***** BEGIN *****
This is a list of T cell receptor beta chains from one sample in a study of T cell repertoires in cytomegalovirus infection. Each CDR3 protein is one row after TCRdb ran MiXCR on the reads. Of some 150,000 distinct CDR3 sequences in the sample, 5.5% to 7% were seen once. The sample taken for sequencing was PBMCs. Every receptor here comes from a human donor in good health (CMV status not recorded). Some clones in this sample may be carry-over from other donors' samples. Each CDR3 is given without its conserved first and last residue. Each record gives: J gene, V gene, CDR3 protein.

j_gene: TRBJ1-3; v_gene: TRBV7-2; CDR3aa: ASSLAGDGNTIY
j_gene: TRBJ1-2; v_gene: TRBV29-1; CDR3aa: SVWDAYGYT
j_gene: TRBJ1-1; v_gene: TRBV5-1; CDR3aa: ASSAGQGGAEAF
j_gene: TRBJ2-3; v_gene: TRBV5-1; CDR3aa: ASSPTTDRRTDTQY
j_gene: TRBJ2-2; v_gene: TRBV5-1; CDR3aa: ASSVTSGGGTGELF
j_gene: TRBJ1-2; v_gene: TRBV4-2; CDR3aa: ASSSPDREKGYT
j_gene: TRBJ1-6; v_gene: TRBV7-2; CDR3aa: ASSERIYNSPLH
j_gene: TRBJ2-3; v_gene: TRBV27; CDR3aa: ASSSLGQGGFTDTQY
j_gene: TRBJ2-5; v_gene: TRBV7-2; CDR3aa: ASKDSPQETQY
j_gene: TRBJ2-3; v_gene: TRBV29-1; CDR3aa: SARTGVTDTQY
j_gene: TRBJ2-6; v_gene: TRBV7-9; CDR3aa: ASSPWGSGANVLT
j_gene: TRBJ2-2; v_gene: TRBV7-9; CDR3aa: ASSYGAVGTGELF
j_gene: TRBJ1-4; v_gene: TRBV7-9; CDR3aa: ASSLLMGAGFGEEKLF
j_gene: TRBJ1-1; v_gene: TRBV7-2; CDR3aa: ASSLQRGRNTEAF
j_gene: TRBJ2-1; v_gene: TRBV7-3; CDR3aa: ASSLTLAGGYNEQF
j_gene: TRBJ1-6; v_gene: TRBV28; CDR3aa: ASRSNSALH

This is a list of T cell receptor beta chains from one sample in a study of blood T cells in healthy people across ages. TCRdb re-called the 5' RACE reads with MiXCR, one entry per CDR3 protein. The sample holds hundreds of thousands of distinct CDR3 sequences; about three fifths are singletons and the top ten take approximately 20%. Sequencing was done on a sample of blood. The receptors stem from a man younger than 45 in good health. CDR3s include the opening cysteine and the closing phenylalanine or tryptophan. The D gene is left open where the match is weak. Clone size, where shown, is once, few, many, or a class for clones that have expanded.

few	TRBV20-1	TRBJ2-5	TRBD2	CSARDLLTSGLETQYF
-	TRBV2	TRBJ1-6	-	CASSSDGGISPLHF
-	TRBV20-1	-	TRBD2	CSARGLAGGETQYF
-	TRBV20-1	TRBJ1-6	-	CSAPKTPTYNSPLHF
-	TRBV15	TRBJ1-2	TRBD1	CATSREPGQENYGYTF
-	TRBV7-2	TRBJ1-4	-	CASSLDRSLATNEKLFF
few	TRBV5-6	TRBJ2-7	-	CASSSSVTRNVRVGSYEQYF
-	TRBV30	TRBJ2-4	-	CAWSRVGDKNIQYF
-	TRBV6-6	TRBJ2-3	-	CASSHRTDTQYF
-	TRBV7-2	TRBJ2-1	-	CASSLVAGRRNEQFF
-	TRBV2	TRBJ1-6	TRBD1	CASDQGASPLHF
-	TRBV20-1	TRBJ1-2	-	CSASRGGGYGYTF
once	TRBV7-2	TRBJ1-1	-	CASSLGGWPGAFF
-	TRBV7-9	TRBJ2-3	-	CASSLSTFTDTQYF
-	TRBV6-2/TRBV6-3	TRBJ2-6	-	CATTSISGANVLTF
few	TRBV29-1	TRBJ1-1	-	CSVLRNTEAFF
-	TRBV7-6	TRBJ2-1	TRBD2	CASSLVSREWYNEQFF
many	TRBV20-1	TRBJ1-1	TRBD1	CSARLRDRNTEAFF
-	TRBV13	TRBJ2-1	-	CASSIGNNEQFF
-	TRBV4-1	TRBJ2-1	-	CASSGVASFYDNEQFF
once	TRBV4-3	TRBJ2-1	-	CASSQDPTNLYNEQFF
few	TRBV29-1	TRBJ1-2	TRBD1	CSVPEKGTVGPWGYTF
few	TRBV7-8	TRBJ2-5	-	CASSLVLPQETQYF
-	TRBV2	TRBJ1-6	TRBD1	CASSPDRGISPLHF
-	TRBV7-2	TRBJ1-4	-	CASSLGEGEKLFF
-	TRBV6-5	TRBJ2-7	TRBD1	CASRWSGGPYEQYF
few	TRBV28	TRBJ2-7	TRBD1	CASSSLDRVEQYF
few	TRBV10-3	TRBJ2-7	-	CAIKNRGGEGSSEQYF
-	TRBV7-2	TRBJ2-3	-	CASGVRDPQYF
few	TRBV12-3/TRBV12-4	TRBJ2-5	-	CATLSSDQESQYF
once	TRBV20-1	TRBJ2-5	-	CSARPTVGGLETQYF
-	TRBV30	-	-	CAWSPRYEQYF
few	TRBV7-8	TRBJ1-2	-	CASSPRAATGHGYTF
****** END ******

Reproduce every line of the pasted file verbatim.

This is a list of T cell receptor beta chains from one sample in a study of T cell repertoires in cytomegalovirus infection. Each CDR3 protein is one row after TCRdb ran MiXCR on the reads. Of some 150,000 distinct CDR3 sequences in the sample, 5.5% to 7% were seen once. The sample taken for sequencing was PBMCs. Every receptor here comes from a human donor in good health (CMV status not recorded). Some clones in this sample may be carry-over from other donors' samples. Each CDR3 is given without its conserved first and last residue. Each record gives: J gene, V gene, CDR3 protein.

j_gene: TRBJ1-3; v_gene: TRBV7-2; CDR3aa: ASSLAGDGNTIY
j_gene: TRBJ1-2; v_gene: TRBV29-1; CDR3aa: SVWDAYGYT
j_gene: TRBJ1-1; v_gene: TRBV5-1; CDR3aa: ASSAGQGGAEAF
j_gene: TRBJ2-3; v_gene: TRBV5-1; CDR3aa: ASSPTTDRRTDTQY
j_gene: TRBJ2-2; v_gene: TRBV5-1; CDR3aa: ASSVTSGGGTGELF
j_gene: TRBJ1-2; v_gene: TRBV4-2; CDR3aa: ASSSPDREKGYT
j_gene: TRBJ1-6; v_gene: TRBV7-2; CDR3aa: ASSERIYNSPLH
j_gene: TRBJ2-3; v_gene: TRBV27; CDR3aa: ASSSLGQGGFTDTQY
j_gene: TRBJ2-5; v_gene: TRBV7-2; CDR3aa: ASKDSPQETQY
j_gene: TRBJ2-3; v_gene: TRBV29-1; CDR3aa: SARTGVTDTQY
j_gene: TRBJ2-6; v_gene: TRBV7-9; CDR3aa: ASSPWGSGANVLT
j_gene: TRBJ2-2; v_gene: TRBV7-9; CDR3aa: ASSYGAVGTGELF
j_gene: TRBJ1-4; v_gene: TRBV7-9; CDR3aa: ASSLLMGAGFGEEKLF
j_gene: TRBJ1-1; v_gene: TRBV7-2; CDR3aa: ASSLQRGRNTEAF
j_gene: TRBJ2-1; v_gene: TRBV7-3; CDR3aa: ASSLTLAGGYNEQF
j_gene: TRBJ1-6; v_gene: TRBV28; CDR3aa: ASRSNSALH

This is a list of T cell receptor beta chains from one sample in a study of blood T cells in healthy people across ages. TCRdb re-called the 5' RACE reads with MiXCR, one entry per CDR3 protein. The sample holds hundreds of thousands of distinct CDR3 sequences; about three fifths are singletons and the top ten take approximately 20%. Sequencing was done on a sample of blood. The receptors stem from a man younger than 45 in good health. CDR3s include the opening cysteine and the closing phenylalanine or tryptophan. The D gene is left open where the match is weak. Clone size, where shown, is once, few, many, or a class for clones that have expanded.

few	TRBV20-1	TRBJ2-5	TRBD2	CSARDLLTSGLETQYF
-	TRBV2	TRBJ1-6	-	CASSSDGGISPLHF
-	TRBV20-1	-	TRBD2	CSARGLAGGETQYF
-	TRBV20-1	TRBJ1-6	-	CSAPKTPTYNSPLHF
-	TRBV15	TRBJ1-2	TRBD1	CATSREPGQENYGYTF
-	TRBV7-2	TRBJ1-4	-	CASSLDRSLATNEKLFF
few	TRBV5-6	TRBJ2-7	-	CASSSSVTRNVRVGSYEQYF
-	TRBV30	TRBJ2-4	-	CAWSRVGDKNIQYF
-	TRBV6-6	TRBJ2-3	-	CASSHRTDTQYF
-	TRBV7-2	TRBJ2-1	-	CASSLVAGRRNEQFF
-	TRBV2	TRBJ1-6	TRBD1	CASDQGASPLHF
-	TRBV20-1	TRBJ1-2	-	CSASRGGGYGYTF
once	TRBV7-2	TRBJ1-1	-	CASSLGGWPGAFF
-	TRBV7-9	TRBJ2-3	-	CASSLSTFTDTQYF
-	TRBV6-2/TRBV6-3	TRBJ2-6	-	CATTSISGANVLTF
few	TRBV29-1	TRBJ1-1	-	CSVLRNTEAFF
-	TRBV7-6	TRBJ2-1	TRBD2	CASSLVSREWYNEQFF
many	TRBV20-1	TRBJ1-1	TRBD1	CSARLRDRNTEAFF
-	TRBV13	TRBJ2-1	-	CASSIGNNEQFF
-	TRBV4-1	TRBJ2-1	-	CASSGVASFYDNEQFF
once	TRBV4-3	TRBJ2-1	-	CASSQDPTNLYNEQFF
few	TRBV29-1	TRBJ1-2	TRBD1	CSVPEKGTVGPWGYTF
few	TRBV7-8	TRBJ2-5	-	CASSLVLPQETQYF
-	TRBV2	TRBJ1-6	TRBD1	CASSPDRGISPLHF
-	TRBV7-2	TRBJ1-4	-	CASSLGEGEKLFF
-	TRBV6-5	TRBJ2-7	TRBD1	CASRWSGGPYEQYF
few	TRBV28	TRBJ2-7	TRBD1	CASSSLDRVEQYF
few	TRBV10-3	TRBJ2-7	-	CAIKNRGGEGSSEQYF
-	TRBV7-2	TRBJ2-3	-	CASGVRDPQYF
few	TRBV12-3/TRBV12-4	TRBJ2-5	-	CATLSSDQESQYF
once	TRBV20-1	TRBJ2-5	-	CSARPTVGGLETQYF
-	TRBV30	-	-	CAWSPRYEQYF
few	TRBV7-8	TRBJ1-2	-	CASSPRAATGHGYTF